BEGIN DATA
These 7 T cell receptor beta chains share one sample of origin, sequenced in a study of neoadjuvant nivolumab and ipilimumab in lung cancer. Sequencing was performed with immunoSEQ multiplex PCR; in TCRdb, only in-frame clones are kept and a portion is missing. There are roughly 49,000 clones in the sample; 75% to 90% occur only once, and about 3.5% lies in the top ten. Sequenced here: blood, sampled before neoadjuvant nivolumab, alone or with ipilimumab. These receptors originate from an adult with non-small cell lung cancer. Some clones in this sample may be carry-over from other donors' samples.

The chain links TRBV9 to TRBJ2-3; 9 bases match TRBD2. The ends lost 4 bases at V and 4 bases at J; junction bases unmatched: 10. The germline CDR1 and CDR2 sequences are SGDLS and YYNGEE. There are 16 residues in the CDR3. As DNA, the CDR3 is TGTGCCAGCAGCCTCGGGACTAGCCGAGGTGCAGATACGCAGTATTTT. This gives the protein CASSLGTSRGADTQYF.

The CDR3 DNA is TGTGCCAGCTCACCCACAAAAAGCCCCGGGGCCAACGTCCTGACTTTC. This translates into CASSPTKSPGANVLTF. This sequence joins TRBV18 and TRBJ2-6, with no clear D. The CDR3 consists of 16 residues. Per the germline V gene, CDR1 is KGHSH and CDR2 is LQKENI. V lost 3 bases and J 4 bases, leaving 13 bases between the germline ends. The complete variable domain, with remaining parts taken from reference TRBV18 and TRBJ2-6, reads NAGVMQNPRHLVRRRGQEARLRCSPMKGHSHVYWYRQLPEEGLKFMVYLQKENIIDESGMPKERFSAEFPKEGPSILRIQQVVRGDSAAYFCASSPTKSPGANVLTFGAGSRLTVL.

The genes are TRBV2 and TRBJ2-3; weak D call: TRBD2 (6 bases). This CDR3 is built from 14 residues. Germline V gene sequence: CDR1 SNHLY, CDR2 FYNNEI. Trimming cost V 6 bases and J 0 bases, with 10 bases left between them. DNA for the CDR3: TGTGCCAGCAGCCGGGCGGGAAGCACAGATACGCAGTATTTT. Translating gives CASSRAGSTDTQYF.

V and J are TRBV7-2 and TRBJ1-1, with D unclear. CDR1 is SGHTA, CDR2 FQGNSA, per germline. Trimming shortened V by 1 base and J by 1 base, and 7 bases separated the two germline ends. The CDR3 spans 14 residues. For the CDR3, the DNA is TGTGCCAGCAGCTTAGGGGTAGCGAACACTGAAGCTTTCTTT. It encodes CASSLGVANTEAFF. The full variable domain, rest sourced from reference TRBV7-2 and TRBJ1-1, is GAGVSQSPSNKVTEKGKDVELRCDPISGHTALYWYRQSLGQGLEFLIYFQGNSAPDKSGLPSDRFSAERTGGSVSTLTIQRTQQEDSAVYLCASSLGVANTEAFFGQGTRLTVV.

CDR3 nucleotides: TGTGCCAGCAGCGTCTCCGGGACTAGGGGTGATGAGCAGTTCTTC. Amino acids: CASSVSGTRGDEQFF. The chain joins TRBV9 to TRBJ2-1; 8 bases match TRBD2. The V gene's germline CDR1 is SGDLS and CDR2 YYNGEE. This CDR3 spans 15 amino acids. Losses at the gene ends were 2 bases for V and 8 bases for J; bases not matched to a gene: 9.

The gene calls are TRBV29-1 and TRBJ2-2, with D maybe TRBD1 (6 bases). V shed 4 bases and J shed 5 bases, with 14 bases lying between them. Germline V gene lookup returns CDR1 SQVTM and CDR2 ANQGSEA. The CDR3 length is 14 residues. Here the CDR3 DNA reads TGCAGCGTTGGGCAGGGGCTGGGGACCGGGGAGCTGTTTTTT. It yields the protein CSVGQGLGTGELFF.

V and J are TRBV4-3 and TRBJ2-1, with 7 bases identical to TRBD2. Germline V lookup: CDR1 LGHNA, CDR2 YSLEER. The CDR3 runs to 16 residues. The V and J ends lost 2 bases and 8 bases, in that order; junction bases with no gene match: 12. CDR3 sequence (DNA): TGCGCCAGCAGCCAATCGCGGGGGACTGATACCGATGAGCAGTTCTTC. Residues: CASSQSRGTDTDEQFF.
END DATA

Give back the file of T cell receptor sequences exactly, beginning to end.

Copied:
These 7 T cell receptor beta chains share one sample of origin, sequenced in a study of neoadjuvant nivolumab and ipilimumab in lung cancer. Sequencing was performed with immunoSEQ multiplex PCR; in TCRdb, only in-frame clones are kept and a portion is missing. There are roughly 49,000 clones in the sample; 75% to 90% occur only once, and about 3.5% lies in the top ten. Sequenced here: blood, sampled before neoadjuvant nivolumab, alone or with ipilimumab. These receptors originate from an adult with non-small cell lung cancer. Some clones in this sample may be carry-over from other donors' samples.

The chain links TRBV9 to TRBJ2-3; 9 bases match TRBD2. The ends lost 4 bases at V and 4 bases at J; junction bases unmatched: 10. The germline CDR1 and CDR2 sequences are SGDLS and YYNGEE. There are 16 residues in the CDR3. As DNA, the CDR3 is TGTGCCAGCAGCCTCGGGACTAGCCGAGGTGCAGATACGCAGTATTTT. This gives the protein CASSLGTSRGADTQYF.

The CDR3 DNA is TGTGCCAGCTCACCCACAAAAAGCCCCGGGGCCAACGTCCTGACTTTC. This translates into CASSPTKSPGANVLTF. This sequence joins TRBV18 and TRBJ2-6, with no clear D. The CDR3 consists of 16 residues. Per the germline V gene, CDR1 is KGHSH and CDR2 is LQKENI. V lost 3 bases and J 4 bases, leaving 13 bases between the germline ends. The complete variable domain, with remaining parts taken from reference TRBV18 and TRBJ2-6, reads NAGVMQNPRHLVRRRGQEARLRCSPMKGHSHVYWYRQLPEEGLKFMVYLQKENIIDESGMPKERFSAEFPKEGPSILRIQQVVRGDSAAYFCASSPTKSPGANVLTFGAGSRLTVL.

The genes are TRBV2 and TRBJ2-3; weak D call: TRBD2 (6 bases). This CDR3 is built from 14 residues. Germline V gene sequence: CDR1 SNHLY, CDR2 FYNNEI. Trimming cost V 6 bases and J 0 bases, with 10 bases left between them. DNA for the CDR3: TGTGCCAGCAGCCGGGCGGGAAGCACAGATACGCAGTATTTT. Translating gives CASSRAGSTDTQYF.

V and J are TRBV7-2 and TRBJ1-1, with D unclear. CDR1 is SGHTA, CDR2 FQGNSA, per germline. Trimming shortened V by 1 base and J by 1 base, and 7 bases separated the two germline ends. The CDR3 spans 14 residues. For the CDR3, the DNA is TGTGCCAGCAGCTTAGGGGTAGCGAACACTGAAGCTTTCTTT. It encodes CASSLGVANTEAFF. The full variable domain, rest sourced from reference TRBV7-2 and TRBJ1-1, is GAGVSQSPSNKVTEKGKDVELRCDPISGHTALYWYRQSLGQGLEFLIYFQGNSAPDKSGLPSDRFSAERTGGSVSTLTIQRTQQEDSAVYLCASSLGVANTEAFFGQGTRLTVV.

CDR3 nucleotides: TGTGCCAGCAGCGTCTCCGGGACTAGGGGTGATGAGCAGTTCTTC. Amino acids: CASSVSGTRGDEQFF. The chain joins TRBV9 to TRBJ2-1; 8 bases match TRBD2. The V gene's germline CDR1 is SGDLS and CDR2 YYNGEE. This CDR3 spans 15 amino acids. Losses at the gene ends were 2 bases for V and 8 bases for J; bases not matched to a gene: 9.

The gene calls are TRBV29-1 and TRBJ2-2, with D maybe TRBD1 (6 bases). V shed 4 bases and J shed 5 bases, with 14 bases lying between them. Germline V gene lookup returns CDR1 SQVTM and CDR2 ANQGSEA. The CDR3 length is 14 residues. Here the CDR3 DNA reads TGCAGCGTTGGGCAGGGGCTGGGGACCGGGGAGCTGTTTTTT. It yields the protein CSVGQGLGTGELFF.

V and J are TRBV4-3 and TRBJ2-1, with 7 bases identical to TRBD2. Germline V lookup: CDR1 LGHNA, CDR2 YSLEER. The CDR3 runs to 16 residues. The V and J ends lost 2 bases and 8 bases, in that order; junction bases with no gene match: 12. CDR3 sequence (DNA): TGCGCCAGCAGCCAATCGCGGGGGACTGATACCGATGAGCAGTTCTTC. Residues: CASSQSRGTDTDEQFF.